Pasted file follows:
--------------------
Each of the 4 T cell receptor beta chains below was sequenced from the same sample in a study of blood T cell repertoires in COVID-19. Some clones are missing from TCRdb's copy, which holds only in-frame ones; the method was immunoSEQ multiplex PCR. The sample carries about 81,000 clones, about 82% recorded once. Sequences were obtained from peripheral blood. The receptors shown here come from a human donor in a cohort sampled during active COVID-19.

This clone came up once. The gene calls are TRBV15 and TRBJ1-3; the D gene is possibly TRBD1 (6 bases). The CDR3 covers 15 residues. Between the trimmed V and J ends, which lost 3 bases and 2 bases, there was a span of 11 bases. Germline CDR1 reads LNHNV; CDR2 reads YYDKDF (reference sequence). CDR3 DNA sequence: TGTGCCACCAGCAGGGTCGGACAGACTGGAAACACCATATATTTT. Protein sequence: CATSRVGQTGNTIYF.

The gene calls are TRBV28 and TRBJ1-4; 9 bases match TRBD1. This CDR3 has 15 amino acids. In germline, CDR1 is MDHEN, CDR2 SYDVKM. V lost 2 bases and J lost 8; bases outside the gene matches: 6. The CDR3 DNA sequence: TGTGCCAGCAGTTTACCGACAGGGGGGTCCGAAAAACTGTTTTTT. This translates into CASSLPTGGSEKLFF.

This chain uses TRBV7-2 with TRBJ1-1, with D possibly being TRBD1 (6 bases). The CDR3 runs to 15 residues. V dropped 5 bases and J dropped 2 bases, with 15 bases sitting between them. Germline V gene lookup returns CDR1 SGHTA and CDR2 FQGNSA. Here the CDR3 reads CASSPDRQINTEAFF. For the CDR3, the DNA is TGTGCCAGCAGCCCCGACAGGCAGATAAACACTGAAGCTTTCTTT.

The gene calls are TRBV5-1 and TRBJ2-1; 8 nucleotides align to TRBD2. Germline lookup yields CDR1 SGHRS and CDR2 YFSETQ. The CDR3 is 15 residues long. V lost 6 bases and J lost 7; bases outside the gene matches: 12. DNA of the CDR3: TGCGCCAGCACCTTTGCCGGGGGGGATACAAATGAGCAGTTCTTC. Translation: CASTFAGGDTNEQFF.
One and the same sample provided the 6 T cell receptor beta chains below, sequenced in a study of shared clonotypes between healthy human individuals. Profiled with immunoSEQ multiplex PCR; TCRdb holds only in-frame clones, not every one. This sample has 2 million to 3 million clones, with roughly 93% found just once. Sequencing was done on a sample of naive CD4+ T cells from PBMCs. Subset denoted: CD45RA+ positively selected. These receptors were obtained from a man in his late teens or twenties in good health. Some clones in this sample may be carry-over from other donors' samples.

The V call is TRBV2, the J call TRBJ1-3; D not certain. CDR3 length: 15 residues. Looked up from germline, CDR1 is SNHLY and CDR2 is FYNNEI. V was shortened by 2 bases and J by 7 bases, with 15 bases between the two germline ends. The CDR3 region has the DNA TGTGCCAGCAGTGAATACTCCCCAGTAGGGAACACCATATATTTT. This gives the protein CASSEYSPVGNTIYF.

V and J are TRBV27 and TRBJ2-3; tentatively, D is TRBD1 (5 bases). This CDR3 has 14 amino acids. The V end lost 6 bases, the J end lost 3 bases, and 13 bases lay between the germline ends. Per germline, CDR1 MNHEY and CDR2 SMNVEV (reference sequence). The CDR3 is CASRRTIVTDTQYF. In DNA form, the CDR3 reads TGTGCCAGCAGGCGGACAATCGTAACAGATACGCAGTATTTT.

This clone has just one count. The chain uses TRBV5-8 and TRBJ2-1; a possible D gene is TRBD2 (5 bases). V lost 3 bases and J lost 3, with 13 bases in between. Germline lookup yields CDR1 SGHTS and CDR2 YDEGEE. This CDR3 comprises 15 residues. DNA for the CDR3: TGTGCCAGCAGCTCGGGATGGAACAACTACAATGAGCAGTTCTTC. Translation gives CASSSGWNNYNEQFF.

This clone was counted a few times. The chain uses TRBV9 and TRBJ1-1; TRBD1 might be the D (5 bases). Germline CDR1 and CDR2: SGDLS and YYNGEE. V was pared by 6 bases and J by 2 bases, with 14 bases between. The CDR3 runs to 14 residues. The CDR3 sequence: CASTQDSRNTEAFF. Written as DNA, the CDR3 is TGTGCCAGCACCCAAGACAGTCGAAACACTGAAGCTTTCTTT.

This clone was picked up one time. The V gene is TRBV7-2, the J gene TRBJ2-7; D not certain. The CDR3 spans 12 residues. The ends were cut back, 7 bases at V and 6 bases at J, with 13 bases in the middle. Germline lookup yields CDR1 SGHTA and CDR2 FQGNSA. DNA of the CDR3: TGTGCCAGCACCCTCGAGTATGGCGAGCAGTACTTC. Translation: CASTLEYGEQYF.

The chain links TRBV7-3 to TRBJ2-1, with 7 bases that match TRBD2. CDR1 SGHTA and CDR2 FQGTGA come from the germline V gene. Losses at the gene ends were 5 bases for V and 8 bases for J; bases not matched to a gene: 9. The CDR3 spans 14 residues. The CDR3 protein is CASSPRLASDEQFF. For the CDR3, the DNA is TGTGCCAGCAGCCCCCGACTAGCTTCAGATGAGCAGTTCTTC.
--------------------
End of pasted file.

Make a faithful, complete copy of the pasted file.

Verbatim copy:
Each of the 4 T cell receptor beta chains below was sequenced from the same sample in a study of blood T cell repertoires in COVID-19. Some clones are missing from TCRdb's copy, which holds only in-frame ones; the method was immunoSEQ multiplex PCR. The sample carries about 81,000 clones, about 82% recorded once. Sequences were obtained from peripheral blood. The receptors shown here come from a human donor in a cohort sampled during active COVID-19.

This clone came up once. The gene calls are TRBV15 and TRBJ1-3; the D gene is possibly TRBD1 (6 bases). The CDR3 covers 15 residues. Between the trimmed V and J ends, which lost 3 bases and 2 bases, there was a span of 11 bases. Germline CDR1 reads LNHNV; CDR2 reads YYDKDF (reference sequence). CDR3 DNA sequence: TGTGCCACCAGCAGGGTCGGACAGACTGGAAACACCATATATTTT. Protein sequence: CATSRVGQTGNTIYF.

The gene calls are TRBV28 and TRBJ1-4; 9 bases match TRBD1. This CDR3 has 15 amino acids. In germline, CDR1 is MDHEN, CDR2 SYDVKM. V lost 2 bases and J lost 8; bases outside the gene matches: 6. The CDR3 DNA sequence: TGTGCCAGCAGTTTACCGACAGGGGGGTCCGAAAAACTGTTTTTT. This translates into CASSLPTGGSEKLFF.

This chain uses TRBV7-2 with TRBJ1-1, with D possibly being TRBD1 (6 bases). The CDR3 runs to 15 residues. V dropped 5 bases and J dropped 2 bases, with 15 bases sitting between them. Germline V gene lookup returns CDR1 SGHTA and CDR2 FQGNSA. Here the CDR3 reads CASSPDRQINTEAFF. For the CDR3, the DNA is TGTGCCAGCAGCCCCGACAGGCAGATAAACACTGAAGCTTTCTTT.

The gene calls are TRBV5-1 and TRBJ2-1; 8 nucleotides align to TRBD2. Germline lookup yields CDR1 SGHRS and CDR2 YFSETQ. The CDR3 is 15 residues long. V lost 6 bases and J lost 7; bases outside the gene matches: 12. DNA of the CDR3: TGCGCCAGCACCTTTGCCGGGGGGGATACAAATGAGCAGTTCTTC. Translation: CASTFAGGDTNEQFF.
One and the same sample provided the 6 T cell receptor beta chains below, sequenced in a study of shared clonotypes between healthy human individuals. Profiled with immunoSEQ multiplex PCR; TCRdb holds only in-frame clones, not every one. This sample has 2 million to 3 million clones, with roughly 93% found just once. Sequencing was done on a sample of naive CD4+ T cells from PBMCs. Subset denoted: CD45RA+ positively selected. These receptors were obtained from a man in his late teens or twenties in good health. Some clones in this sample may be carry-over from other donors' samples.

The V call is TRBV2, the J call TRBJ1-3; D not certain. CDR3 length: 15 residues. Looked up from germline, CDR1 is SNHLY and CDR2 is FYNNEI. V was shortened by 2 bases and J by 7 bases, with 15 bases between the two germline ends. The CDR3 region has the DNA TGTGCCAGCAGTGAATACTCCCCAGTAGGGAACACCATATATTTT. This gives the protein CASSEYSPVGNTIYF.

V and J are TRBV27 and TRBJ2-3; tentatively, D is TRBD1 (5 bases). This CDR3 has 14 amino acids. The V end lost 6 bases, the J end lost 3 bases, and 13 bases lay between the germline ends. Per germline, CDR1 MNHEY and CDR2 SMNVEV (reference sequence). The CDR3 is CASRRTIVTDTQYF. In DNA form, the CDR3 reads TGTGCCAGCAGGCGGACAATCGTAACAGATACGCAGTATTTT.

This clone has just one count. The chain uses TRBV5-8 and TRBJ2-1; a possible D gene is TRBD2 (5 bases). V lost 3 bases and J lost 3, with 13 bases in between. Germline lookup yields CDR1 SGHTS and CDR2 YDEGEE. This CDR3 comprises 15 residues. DNA for the CDR3: TGTGCCAGCAGCTCGGGATGGAACAACTACAATGAGCAGTTCTTC. Translation gives CASSSGWNNYNEQFF.

This clone was counted a few times. The chain uses TRBV9 and TRBJ1-1; TRBD1 might be the D (5 bases). Germline CDR1 and CDR2: SGDLS and YYNGEE. V was pared by 6 bases and J by 2 bases, with 14 bases between. The CDR3 runs to 14 residues. The CDR3 sequence: CASTQDSRNTEAFF. Written as DNA, the CDR3 is TGTGCCAGCACCCAAGACAGTCGAAACACTGAAGCTTTCTTT.

This clone was picked up one time. The V gene is TRBV7-2, the J gene TRBJ2-7; D not certain. The CDR3 spans 12 residues. The ends were cut back, 7 bases at V and 6 bases at J, with 13 bases in the middle. Germline lookup yields CDR1 SGHTA and CDR2 FQGNSA. DNA of the CDR3: TGTGCCAGCACCCTCGAGTATGGCGAGCAGTACTTC. Translation: CASTLEYGEQYF.

The chain links TRBV7-3 to TRBJ2-1, with 7 bases that match TRBD2. CDR1 SGHTA and CDR2 FQGTGA come from the germline V gene. Losses at the gene ends were 5 bases for V and 8 bases for J; bases not matched to a gene: 9. The CDR3 spans 14 residues. The CDR3 protein is CASSPRLASDEQFF. For the CDR3, the DNA is TGTGCCAGCAGCCCCCGACTAGCTTCAGATGAGCAGTTCTTC.